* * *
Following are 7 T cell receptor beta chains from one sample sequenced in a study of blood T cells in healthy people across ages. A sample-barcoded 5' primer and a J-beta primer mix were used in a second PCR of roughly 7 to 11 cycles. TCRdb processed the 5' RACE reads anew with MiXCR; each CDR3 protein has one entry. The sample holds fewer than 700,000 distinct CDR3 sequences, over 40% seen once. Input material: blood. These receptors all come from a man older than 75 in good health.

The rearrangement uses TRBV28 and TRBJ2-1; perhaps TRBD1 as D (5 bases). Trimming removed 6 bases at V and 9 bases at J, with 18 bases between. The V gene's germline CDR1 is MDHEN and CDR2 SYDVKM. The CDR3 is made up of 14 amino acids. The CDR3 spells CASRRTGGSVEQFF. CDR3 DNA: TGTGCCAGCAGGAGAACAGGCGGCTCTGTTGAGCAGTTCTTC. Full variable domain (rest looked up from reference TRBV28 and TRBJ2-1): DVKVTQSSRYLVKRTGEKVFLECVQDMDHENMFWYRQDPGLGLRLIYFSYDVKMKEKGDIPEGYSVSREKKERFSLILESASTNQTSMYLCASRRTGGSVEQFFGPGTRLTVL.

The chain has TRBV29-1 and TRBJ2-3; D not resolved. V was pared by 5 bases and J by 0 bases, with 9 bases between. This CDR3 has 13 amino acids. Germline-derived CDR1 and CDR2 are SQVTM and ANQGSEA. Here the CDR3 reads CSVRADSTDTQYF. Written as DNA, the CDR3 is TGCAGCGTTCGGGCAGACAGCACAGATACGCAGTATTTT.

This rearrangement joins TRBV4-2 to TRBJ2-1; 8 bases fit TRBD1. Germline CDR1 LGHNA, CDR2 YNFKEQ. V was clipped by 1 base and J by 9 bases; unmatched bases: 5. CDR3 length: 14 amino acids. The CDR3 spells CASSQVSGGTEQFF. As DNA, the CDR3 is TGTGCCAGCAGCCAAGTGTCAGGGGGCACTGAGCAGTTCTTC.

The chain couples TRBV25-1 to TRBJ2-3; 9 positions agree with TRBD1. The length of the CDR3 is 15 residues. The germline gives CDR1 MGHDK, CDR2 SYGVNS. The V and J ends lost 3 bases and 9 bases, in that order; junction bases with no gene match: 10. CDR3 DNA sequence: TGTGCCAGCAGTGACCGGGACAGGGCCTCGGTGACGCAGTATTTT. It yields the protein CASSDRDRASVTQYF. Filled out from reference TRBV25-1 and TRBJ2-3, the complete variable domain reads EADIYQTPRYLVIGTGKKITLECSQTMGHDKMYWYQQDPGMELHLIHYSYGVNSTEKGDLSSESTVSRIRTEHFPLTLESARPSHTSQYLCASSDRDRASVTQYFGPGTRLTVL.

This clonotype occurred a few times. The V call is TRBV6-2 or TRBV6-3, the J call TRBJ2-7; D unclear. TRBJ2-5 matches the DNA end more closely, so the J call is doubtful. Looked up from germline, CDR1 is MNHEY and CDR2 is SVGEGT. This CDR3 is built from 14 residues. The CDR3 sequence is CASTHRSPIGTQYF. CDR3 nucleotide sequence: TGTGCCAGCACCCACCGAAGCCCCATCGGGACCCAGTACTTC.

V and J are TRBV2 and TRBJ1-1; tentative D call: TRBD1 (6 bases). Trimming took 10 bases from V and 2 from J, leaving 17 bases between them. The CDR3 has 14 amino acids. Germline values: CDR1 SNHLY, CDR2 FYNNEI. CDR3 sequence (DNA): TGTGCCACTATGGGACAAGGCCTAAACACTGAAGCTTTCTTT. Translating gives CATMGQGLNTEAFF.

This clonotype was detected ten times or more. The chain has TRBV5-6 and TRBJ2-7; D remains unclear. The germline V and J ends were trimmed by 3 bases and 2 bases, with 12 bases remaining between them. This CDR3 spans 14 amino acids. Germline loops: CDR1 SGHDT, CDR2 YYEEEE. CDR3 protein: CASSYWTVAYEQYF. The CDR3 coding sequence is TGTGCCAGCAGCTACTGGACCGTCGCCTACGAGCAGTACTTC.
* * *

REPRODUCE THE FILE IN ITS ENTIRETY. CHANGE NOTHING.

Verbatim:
Following are 7 T cell receptor beta chains from one sample sequenced in a study of blood T cells in healthy people across ages. A sample-barcoded 5' primer and a J-beta primer mix were used in a second PCR of roughly 7 to 11 cycles. TCRdb processed the 5' RACE reads anew with MiXCR; each CDR3 protein has one entry. The sample holds fewer than 700,000 distinct CDR3 sequences, over 40% seen once. Input material: blood. These receptors all come from a man older than 75 in good health.

The rearrangement uses TRBV28 and TRBJ2-1; perhaps TRBD1 as D (5 bases). Trimming removed 6 bases at V and 9 bases at J, with 18 bases between. The V gene's germline CDR1 is MDHEN and CDR2 SYDVKM. The CDR3 is made up of 14 amino acids. The CDR3 spells CASRRTGGSVEQFF. CDR3 DNA: TGTGCCAGCAGGAGAACAGGCGGCTCTGTTGAGCAGTTCTTC. Full variable domain (rest looked up from reference TRBV28 and TRBJ2-1): DVKVTQSSRYLVKRTGEKVFLECVQDMDHENMFWYRQDPGLGLRLIYFSYDVKMKEKGDIPEGYSVSREKKERFSLILESASTNQTSMYLCASRRTGGSVEQFFGPGTRLTVL.

The chain has TRBV29-1 and TRBJ2-3; D not resolved. V was pared by 5 bases and J by 0 bases, with 9 bases between. This CDR3 has 13 amino acids. Germline-derived CDR1 and CDR2 are SQVTM and ANQGSEA. Here the CDR3 reads CSVRADSTDTQYF. Written as DNA, the CDR3 is TGCAGCGTTCGGGCAGACAGCACAGATACGCAGTATTTT.

This rearrangement joins TRBV4-2 to TRBJ2-1; 8 bases fit TRBD1. Germline CDR1 LGHNA, CDR2 YNFKEQ. V was clipped by 1 base and J by 9 bases; unmatched bases: 5. CDR3 length: 14 amino acids. The CDR3 spells CASSQVSGGTEQFF. As DNA, the CDR3 is TGTGCCAGCAGCCAAGTGTCAGGGGGCACTGAGCAGTTCTTC.

The chain couples TRBV25-1 to TRBJ2-3; 9 positions agree with TRBD1. The length of the CDR3 is 15 residues. The germline gives CDR1 MGHDK, CDR2 SYGVNS. The V and J ends lost 3 bases and 9 bases, in that order; junction bases with no gene match: 10. CDR3 DNA sequence: TGTGCCAGCAGTGACCGGGACAGGGCCTCGGTGACGCAGTATTTT. It yields the protein CASSDRDRASVTQYF. Filled out from reference TRBV25-1 and TRBJ2-3, the complete variable domain reads EADIYQTPRYLVIGTGKKITLECSQTMGHDKMYWYQQDPGMELHLIHYSYGVNSTEKGDLSSESTVSRIRTEHFPLTLESARPSHTSQYLCASSDRDRASVTQYFGPGTRLTVL.

This clonotype occurred a few times. The V call is TRBV6-2 or TRBV6-3, the J call TRBJ2-7; D unclear. TRBJ2-5 matches the DNA end more closely, so the J call is doubtful. Looked up from germline, CDR1 is MNHEY and CDR2 is SVGEGT. This CDR3 is built from 14 residues. The CDR3 sequence is CASTHRSPIGTQYF. CDR3 nucleotide sequence: TGTGCCAGCACCCACCGAAGCCCCATCGGGACCCAGTACTTC.

V and J are TRBV2 and TRBJ1-1; tentative D call: TRBD1 (6 bases). Trimming took 10 bases from V and 2 from J, leaving 17 bases between them. The CDR3 has 14 amino acids. Germline values: CDR1 SNHLY, CDR2 FYNNEI. CDR3 sequence (DNA): TGTGCCACTATGGGACAAGGCCTAAACACTGAAGCTTTCTTT. Translating gives CATMGQGLNTEAFF.

This clonotype was detected ten times or more. The chain has TRBV5-6 and TRBJ2-7; D remains unclear. The germline V and J ends were trimmed by 3 bases and 2 bases, with 12 bases remaining between them. This CDR3 spans 14 amino acids. Germline loops: CDR1 SGHDT, CDR2 YYEEEE. CDR3 protein: CASSYWTVAYEQYF. The CDR3 coding sequence is TGTGCCAGCAGCTACTGGACCGTCGCCTACGAGCAGTACTTC.